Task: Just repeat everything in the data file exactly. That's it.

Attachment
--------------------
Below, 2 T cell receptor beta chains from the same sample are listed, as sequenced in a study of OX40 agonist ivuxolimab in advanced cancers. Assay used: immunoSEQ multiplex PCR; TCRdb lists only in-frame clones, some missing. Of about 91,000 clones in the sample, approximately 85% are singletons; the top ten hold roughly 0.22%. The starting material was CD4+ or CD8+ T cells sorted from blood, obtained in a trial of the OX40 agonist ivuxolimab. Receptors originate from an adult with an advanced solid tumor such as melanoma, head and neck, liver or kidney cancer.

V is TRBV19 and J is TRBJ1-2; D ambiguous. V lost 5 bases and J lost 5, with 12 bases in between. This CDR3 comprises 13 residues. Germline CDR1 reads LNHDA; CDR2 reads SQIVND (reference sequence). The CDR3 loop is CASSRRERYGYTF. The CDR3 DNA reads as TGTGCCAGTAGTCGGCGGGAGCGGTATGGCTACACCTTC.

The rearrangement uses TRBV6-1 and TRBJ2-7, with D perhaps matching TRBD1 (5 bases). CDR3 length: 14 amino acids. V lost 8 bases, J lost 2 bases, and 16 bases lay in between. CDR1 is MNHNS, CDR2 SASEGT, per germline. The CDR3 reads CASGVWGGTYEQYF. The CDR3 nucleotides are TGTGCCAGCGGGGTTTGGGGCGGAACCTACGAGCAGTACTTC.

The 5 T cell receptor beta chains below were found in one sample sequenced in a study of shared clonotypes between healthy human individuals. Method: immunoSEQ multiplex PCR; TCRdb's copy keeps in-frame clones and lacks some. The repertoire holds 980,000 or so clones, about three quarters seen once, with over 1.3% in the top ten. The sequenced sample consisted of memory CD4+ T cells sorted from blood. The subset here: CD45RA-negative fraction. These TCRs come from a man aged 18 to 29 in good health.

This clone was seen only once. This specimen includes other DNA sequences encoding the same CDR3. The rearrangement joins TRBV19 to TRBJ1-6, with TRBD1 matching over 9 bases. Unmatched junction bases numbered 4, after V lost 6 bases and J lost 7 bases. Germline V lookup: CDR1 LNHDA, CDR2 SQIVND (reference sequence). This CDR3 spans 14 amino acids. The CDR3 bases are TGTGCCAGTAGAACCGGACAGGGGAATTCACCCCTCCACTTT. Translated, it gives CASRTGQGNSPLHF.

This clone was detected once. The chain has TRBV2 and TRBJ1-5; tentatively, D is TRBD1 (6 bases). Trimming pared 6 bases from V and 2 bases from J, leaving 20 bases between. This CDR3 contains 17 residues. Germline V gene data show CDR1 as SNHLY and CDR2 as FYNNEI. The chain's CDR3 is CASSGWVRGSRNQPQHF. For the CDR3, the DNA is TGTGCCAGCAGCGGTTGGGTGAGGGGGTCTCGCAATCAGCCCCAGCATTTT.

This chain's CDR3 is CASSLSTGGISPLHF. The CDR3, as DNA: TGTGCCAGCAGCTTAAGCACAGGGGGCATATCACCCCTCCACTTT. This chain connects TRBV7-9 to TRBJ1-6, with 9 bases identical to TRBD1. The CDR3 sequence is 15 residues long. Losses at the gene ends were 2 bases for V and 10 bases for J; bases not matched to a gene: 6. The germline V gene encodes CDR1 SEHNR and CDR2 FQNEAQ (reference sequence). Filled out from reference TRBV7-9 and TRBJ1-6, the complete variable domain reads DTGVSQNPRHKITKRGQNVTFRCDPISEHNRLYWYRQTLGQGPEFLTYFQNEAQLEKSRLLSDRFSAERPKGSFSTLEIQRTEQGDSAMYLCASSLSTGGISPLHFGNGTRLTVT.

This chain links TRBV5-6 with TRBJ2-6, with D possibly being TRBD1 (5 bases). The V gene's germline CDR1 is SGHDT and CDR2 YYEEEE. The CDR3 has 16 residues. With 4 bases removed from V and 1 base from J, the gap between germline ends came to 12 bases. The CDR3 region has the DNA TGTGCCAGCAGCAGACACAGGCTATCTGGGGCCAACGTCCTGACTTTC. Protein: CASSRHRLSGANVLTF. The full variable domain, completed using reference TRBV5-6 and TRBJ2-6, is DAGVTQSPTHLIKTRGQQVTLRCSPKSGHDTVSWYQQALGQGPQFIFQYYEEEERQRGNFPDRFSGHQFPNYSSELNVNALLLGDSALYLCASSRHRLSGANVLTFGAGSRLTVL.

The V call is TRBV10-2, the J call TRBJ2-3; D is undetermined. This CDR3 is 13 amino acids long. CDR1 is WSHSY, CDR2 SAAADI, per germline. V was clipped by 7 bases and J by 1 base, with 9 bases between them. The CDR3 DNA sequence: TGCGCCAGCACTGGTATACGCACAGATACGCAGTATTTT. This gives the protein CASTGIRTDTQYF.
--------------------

Below, 2 T cell receptor beta chains from the same sample are listed, as sequenced in a study of OX40 agonist ivuxolimab in advanced cancers. Assay used: immunoSEQ multiplex PCR; TCRdb lists only in-frame clones, some missing. Of about 91,000 clones in the sample, approximately 85% are singletons; the top ten hold roughly 0.22%. The starting material was CD4+ or CD8+ T cells sorted from blood, obtained in a trial of the OX40 agonist ivuxolimab. Receptors originate from an adult with an advanced solid tumor such as melanoma, head and neck, liver or kidney cancer.

V is TRBV19 and J is TRBJ1-2; D ambiguous. V lost 5 bases and J lost 5, with 12 bases in between. This CDR3 comprises 13 residues. Germline CDR1 reads LNHDA; CDR2 reads SQIVND (reference sequence). The CDR3 loop is CASSRRERYGYTF. The CDR3 DNA reads as TGTGCCAGTAGTCGGCGGGAGCGGTATGGCTACACCTTC.

The rearrangement uses TRBV6-1 and TRBJ2-7, with D perhaps matching TRBD1 (5 bases). CDR3 length: 14 amino acids. V lost 8 bases, J lost 2 bases, and 16 bases lay in between. CDR1 is MNHNS, CDR2 SASEGT, per germline. The CDR3 reads CASGVWGGTYEQYF. The CDR3 nucleotides are TGTGCCAGCGGGGTTTGGGGCGGAACCTACGAGCAGTACTTC.

The 5 T cell receptor beta chains below were found in one sample sequenced in a study of shared clonotypes between healthy human individuals. Method: immunoSEQ multiplex PCR; TCRdb's copy keeps in-frame clones and lacks some. The repertoire holds 980,000 or so clones, about three quarters seen once, with over 1.3% in the top ten. The sequenced sample consisted of memory CD4+ T cells sorted from blood. The subset here: CD45RA-negative fraction. These TCRs come from a man aged 18 to 29 in good health.

This clone was seen only once. This specimen includes other DNA sequences encoding the same CDR3. The rearrangement joins TRBV19 to TRBJ1-6, with TRBD1 matching over 9 bases. Unmatched junction bases numbered 4, after V lost 6 bases and J lost 7 bases. Germline V lookup: CDR1 LNHDA, CDR2 SQIVND (reference sequence). This CDR3 spans 14 amino acids. The CDR3 bases are TGTGCCAGTAGAACCGGACAGGGGAATTCACCCCTCCACTTT. Translated, it gives CASRTGQGNSPLHF.

This clone was detected once. The chain has TRBV2 and TRBJ1-5; tentatively, D is TRBD1 (6 bases). Trimming pared 6 bases from V and 2 bases from J, leaving 20 bases between. This CDR3 contains 17 residues. Germline V gene data show CDR1 as SNHLY and CDR2 as FYNNEI. The chain's CDR3 is CASSGWVRGSRNQPQHF. For the CDR3, the DNA is TGTGCCAGCAGCGGTTGGGTGAGGGGGTCTCGCAATCAGCCCCAGCATTTT.

This chain's CDR3 is CASSLSTGGISPLHF. The CDR3, as DNA: TGTGCCAGCAGCTTAAGCACAGGGGGCATATCACCCCTCCACTTT. This chain connects TRBV7-9 to TRBJ1-6, with 9 bases identical to TRBD1. The CDR3 sequence is 15 residues long. Losses at the gene ends were 2 bases for V and 10 bases for J; bases not matched to a gene: 6. The germline V gene encodes CDR1 SEHNR and CDR2 FQNEAQ (reference sequence). Filled out from reference TRBV7-9 and TRBJ1-6, the complete variable domain reads DTGVSQNPRHKITKRGQNVTFRCDPISEHNRLYWYRQTLGQGPEFLTYFQNEAQLEKSRLLSDRFSAERPKGSFSTLEIQRTEQGDSAMYLCASSLSTGGISPLHFGNGTRLTVT.

This chain links TRBV5-6 with TRBJ2-6, with D possibly being TRBD1 (5 bases). The V gene's germline CDR1 is SGHDT and CDR2 YYEEEE. The CDR3 has 16 residues. With 4 bases removed from V and 1 base from J, the gap between germline ends came to 12 bases. The CDR3 region has the DNA TGTGCCAGCAGCAGACACAGGCTATCTGGGGCCAACGTCCTGACTTTC. Protein: CASSRHRLSGANVLTF. The full variable domain, completed using reference TRBV5-6 and TRBJ2-6, is DAGVTQSPTHLIKTRGQQVTLRCSPKSGHDTVSWYQQALGQGPQFIFQYYEEEERQRGNFPDRFSGHQFPNYSSELNVNALLLGDSALYLCASSRHRLSGANVLTFGAGSRLTVL.

The V call is TRBV10-2, the J call TRBJ2-3; D is undetermined. This CDR3 is 13 amino acids long. CDR1 is WSHSY, CDR2 SAAADI, per germline. V was clipped by 7 bases and J by 1 base, with 9 bases between them. The CDR3 DNA sequence: TGCGCCAGCACTGGTATACGCACAGATACGCAGTATTTT. This gives the protein CASTGIRTDTQYF.